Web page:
STORY Making sense of our lives….

Steve picked up on the theme of last Sunday and got us thinking more about story.

Story-making is hard wired in human beings; it’s the way we make sense of life itself; we provide narratives to explain the world around us and our experience of it. These narratives we pass on from generation to generation.

We think of stories having a certain structure of their own.

Beginning > Middle > End

Or:  Where have we come from? Where are we now? Where are we going? 

Or: The Biblical narrative is sometimes broken into four stages outlining God’s plans for humanity: Creation, Fall, Redemption and Consummation. This seems to mirror our own life experience. We are created creatures hopefully aware of our “creatureliness”, aware of our fallenness, rejoicing in God’s rescue in Jesus and awaiting completion in the renewed earth.

1 Corinthians 15 v.1-8. This is the summary of the good news story passed on to Paul and which he in turn is passing on. He adds his personal story (“and last of all he appeared to me…”) to the narrative. He knows how he fits in to the “big picture”. We too have a place in that story.

Ultimately a narrative either has hope and meaning at its core or it does not have hope and meaning at all. Jesus’ life and death and resurrection ensure that our story ultimately gives purpose and significance both to us and to the whole of God’s created order.   

We placed stones around some of these ideas as symbols of thanks for those significant in our stories and of support for those needing Jesus now.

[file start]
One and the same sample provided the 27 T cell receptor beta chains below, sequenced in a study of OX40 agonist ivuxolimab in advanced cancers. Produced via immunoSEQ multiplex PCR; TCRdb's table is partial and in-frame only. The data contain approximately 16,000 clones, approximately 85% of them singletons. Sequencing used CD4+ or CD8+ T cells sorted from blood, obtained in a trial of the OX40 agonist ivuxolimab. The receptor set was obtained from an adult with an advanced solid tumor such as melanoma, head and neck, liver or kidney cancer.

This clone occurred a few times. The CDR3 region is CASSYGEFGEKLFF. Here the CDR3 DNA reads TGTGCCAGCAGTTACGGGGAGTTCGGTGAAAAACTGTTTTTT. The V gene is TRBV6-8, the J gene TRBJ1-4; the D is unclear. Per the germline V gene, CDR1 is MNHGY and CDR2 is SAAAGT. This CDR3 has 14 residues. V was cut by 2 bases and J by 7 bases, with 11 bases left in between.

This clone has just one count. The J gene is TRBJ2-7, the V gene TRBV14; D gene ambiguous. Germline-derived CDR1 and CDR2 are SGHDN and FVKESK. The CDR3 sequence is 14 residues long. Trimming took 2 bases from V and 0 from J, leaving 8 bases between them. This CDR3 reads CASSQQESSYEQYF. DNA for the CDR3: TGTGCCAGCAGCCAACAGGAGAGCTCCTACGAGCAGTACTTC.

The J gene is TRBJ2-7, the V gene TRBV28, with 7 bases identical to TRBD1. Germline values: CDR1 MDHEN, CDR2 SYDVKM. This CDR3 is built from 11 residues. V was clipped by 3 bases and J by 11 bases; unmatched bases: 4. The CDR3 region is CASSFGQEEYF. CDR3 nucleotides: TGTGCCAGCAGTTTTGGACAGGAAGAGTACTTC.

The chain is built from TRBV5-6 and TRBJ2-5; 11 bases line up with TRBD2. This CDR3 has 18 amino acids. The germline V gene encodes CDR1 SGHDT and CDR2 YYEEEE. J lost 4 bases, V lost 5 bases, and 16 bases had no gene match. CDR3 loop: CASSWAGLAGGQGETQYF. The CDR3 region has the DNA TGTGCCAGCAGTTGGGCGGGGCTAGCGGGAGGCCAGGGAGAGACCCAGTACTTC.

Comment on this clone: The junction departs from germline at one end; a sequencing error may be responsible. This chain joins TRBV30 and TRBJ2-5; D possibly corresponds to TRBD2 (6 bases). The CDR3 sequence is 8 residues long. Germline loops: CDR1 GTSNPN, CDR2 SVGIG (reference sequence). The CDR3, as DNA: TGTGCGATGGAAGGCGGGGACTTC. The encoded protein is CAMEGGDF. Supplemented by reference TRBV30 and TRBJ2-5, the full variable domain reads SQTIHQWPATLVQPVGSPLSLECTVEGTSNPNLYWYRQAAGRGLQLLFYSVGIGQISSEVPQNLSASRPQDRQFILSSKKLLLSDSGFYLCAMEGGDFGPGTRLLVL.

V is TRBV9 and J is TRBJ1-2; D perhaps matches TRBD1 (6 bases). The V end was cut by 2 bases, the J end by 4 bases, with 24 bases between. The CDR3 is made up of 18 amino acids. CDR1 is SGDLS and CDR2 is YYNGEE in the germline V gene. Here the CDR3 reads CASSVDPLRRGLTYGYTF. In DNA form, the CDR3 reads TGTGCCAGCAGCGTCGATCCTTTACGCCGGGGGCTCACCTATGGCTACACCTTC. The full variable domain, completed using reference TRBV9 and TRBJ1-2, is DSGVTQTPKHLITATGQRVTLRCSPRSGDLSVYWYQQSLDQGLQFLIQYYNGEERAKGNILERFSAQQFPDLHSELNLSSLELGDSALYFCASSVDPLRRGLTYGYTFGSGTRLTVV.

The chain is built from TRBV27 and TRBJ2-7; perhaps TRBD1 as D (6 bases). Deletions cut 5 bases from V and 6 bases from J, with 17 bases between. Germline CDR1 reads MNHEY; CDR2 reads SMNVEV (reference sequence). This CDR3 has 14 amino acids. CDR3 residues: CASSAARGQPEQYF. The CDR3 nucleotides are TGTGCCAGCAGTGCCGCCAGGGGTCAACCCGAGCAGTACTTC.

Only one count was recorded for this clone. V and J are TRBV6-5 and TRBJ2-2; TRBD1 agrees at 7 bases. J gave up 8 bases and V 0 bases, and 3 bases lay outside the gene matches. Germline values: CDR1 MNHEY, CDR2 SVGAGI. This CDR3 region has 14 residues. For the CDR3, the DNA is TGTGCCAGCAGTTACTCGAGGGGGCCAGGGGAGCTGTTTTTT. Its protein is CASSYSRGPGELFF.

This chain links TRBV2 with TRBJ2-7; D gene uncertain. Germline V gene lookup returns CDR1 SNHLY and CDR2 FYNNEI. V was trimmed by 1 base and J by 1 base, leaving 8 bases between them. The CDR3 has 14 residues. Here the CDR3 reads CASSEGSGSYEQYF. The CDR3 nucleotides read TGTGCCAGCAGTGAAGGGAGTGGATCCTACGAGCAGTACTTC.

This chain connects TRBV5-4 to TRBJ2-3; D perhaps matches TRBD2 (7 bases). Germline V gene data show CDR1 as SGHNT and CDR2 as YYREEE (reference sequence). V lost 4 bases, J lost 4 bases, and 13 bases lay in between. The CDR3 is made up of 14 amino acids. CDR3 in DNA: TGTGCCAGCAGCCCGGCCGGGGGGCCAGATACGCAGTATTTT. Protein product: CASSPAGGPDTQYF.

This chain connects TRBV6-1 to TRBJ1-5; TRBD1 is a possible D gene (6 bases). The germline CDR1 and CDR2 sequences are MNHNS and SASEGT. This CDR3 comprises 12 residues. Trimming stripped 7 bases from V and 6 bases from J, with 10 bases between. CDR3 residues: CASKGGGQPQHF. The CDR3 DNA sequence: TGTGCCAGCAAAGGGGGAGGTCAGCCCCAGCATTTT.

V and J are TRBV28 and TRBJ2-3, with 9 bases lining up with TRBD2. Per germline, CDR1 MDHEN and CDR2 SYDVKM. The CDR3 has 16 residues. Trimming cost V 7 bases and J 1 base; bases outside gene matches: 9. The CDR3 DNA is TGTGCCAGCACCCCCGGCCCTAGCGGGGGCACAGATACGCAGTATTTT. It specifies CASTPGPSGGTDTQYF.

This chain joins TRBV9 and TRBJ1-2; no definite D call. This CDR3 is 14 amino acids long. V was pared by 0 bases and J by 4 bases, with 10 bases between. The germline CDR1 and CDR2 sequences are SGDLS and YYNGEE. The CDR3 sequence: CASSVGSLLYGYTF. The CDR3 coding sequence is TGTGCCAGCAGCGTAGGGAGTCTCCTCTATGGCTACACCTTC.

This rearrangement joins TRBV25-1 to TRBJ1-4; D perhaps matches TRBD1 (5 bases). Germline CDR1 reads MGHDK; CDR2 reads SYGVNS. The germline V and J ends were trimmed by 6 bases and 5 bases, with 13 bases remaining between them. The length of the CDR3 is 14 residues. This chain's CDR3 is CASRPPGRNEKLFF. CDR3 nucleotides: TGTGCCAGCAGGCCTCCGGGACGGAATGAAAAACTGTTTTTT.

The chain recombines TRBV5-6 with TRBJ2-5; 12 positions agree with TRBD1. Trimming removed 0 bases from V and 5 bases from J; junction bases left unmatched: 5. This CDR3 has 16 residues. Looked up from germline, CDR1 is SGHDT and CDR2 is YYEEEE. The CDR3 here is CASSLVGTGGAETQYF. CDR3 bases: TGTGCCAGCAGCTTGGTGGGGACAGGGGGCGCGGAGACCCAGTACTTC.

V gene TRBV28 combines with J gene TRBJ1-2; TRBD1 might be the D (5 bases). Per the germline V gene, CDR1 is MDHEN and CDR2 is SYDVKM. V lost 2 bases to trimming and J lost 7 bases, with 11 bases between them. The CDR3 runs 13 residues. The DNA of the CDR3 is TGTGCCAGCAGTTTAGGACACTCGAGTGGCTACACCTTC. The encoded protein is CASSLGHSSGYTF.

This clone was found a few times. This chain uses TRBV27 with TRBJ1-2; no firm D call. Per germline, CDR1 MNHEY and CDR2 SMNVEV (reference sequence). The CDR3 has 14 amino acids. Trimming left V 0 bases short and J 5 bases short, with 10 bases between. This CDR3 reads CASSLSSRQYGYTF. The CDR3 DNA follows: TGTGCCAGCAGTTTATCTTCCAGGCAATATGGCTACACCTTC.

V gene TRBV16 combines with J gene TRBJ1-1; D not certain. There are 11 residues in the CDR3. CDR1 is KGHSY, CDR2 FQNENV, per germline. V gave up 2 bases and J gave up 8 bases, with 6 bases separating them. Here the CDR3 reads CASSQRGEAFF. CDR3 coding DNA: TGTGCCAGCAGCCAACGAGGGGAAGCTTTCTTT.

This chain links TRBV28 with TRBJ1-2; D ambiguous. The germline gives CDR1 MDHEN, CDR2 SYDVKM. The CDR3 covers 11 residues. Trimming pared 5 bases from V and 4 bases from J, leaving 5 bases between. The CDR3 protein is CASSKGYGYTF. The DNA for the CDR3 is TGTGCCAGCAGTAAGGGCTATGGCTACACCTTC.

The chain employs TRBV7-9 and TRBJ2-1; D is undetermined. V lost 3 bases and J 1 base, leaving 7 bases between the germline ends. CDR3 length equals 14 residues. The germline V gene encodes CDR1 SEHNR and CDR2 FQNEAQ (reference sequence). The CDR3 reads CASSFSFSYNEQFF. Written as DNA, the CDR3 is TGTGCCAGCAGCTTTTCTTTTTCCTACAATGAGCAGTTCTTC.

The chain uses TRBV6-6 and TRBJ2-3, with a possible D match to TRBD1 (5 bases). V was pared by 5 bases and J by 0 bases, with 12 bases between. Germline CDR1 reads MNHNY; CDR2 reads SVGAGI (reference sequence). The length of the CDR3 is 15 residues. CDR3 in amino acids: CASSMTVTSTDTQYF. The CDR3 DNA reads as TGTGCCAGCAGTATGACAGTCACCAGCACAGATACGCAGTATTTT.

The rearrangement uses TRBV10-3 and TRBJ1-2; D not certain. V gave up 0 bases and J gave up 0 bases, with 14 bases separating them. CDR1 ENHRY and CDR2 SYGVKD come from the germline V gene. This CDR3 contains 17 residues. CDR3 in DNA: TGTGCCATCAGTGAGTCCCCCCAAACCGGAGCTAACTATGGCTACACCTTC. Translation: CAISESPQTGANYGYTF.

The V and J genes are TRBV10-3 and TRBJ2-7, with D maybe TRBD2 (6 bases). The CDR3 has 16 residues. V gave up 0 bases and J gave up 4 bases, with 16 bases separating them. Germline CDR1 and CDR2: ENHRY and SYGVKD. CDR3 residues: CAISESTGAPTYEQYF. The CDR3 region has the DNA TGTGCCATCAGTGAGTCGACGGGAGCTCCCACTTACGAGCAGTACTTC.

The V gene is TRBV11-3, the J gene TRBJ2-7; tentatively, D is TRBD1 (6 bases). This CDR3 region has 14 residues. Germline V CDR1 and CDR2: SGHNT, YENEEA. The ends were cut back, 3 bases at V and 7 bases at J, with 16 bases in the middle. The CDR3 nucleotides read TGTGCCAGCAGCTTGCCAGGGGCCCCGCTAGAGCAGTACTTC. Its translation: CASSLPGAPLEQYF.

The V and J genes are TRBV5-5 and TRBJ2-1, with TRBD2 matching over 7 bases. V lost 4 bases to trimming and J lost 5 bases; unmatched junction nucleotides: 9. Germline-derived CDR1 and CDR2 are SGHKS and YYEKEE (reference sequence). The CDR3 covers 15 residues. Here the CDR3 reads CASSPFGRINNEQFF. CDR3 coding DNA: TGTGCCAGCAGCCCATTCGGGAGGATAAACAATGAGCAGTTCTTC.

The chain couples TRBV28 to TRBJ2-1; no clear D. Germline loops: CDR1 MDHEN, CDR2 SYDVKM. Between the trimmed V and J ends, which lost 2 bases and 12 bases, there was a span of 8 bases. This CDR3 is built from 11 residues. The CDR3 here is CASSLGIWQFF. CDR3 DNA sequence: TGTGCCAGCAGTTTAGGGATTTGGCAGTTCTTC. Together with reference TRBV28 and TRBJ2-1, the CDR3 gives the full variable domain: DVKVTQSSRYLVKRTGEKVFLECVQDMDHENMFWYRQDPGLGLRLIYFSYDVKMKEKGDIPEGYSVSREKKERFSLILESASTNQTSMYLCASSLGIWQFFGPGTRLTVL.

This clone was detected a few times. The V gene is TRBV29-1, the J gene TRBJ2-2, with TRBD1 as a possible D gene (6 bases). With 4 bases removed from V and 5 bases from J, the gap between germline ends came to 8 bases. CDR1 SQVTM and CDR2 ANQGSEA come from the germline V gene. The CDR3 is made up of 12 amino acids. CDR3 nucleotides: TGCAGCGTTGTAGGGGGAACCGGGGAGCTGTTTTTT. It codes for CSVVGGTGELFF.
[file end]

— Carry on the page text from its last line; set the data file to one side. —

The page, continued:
We shared bread and wine using these words:

And so we come to the story of the bread and wine. The story that began on a Thursday evening between friends sharing a Passover meal. A story framed by another story – both stories of redemption and of rescue.

That night, Jesus and his friends retold the story of God’s rescue of his people from slavery. And from that time God was known by the revered name ‘Redeemer’

That was their story

This is our song ‘ Guide me O thou great Redeemer’

That night Jesus broke bread, the unleavened bread of Isaac, the ‘that which is to come’ bread…

That was their story

This is our song ‘Great is thy faithfulness O God my Father’

Jesus spoke new meaning into the bread. ‘This is my body broken for you. Take and eat in memory of me’. This became the sacrament of his death on the cross and an everlasting sign that no area of life falls outside the presence and activity of God – even in the midst of extraordinary evil, suffering and death…

This is our story

This is our song ‘And I will trust in you alone’

That night Jesus and his friends drank wine – a reminder of the blood of a lamb slain to save life and a symbol of joy and thanksgiving

That was their story

This is our song ‘Thank you for saving me’

Jesus spoke new meaning into the wine ‘This is my blood, shed for you all for the forgiveness of sins. Do this in memory of me’. In so doing he revealed the culmination and climax of God’s self-limiting, self-emptying love. Love which began in the very act of creation with his gift of free will and the love that would be demonstrated in the out-pouring of Christ’s blood.

This is our story

This is our song ‘Amazing Grace how sweet the sound that saves           a wretch like me’

And so we eat and drink, knowing that as we do so, we share in an on-going story of the triumph of good over evil, of hope over despair, of life over death

This is our story

This is our song ‘Jesus, Jesus, Jesus.’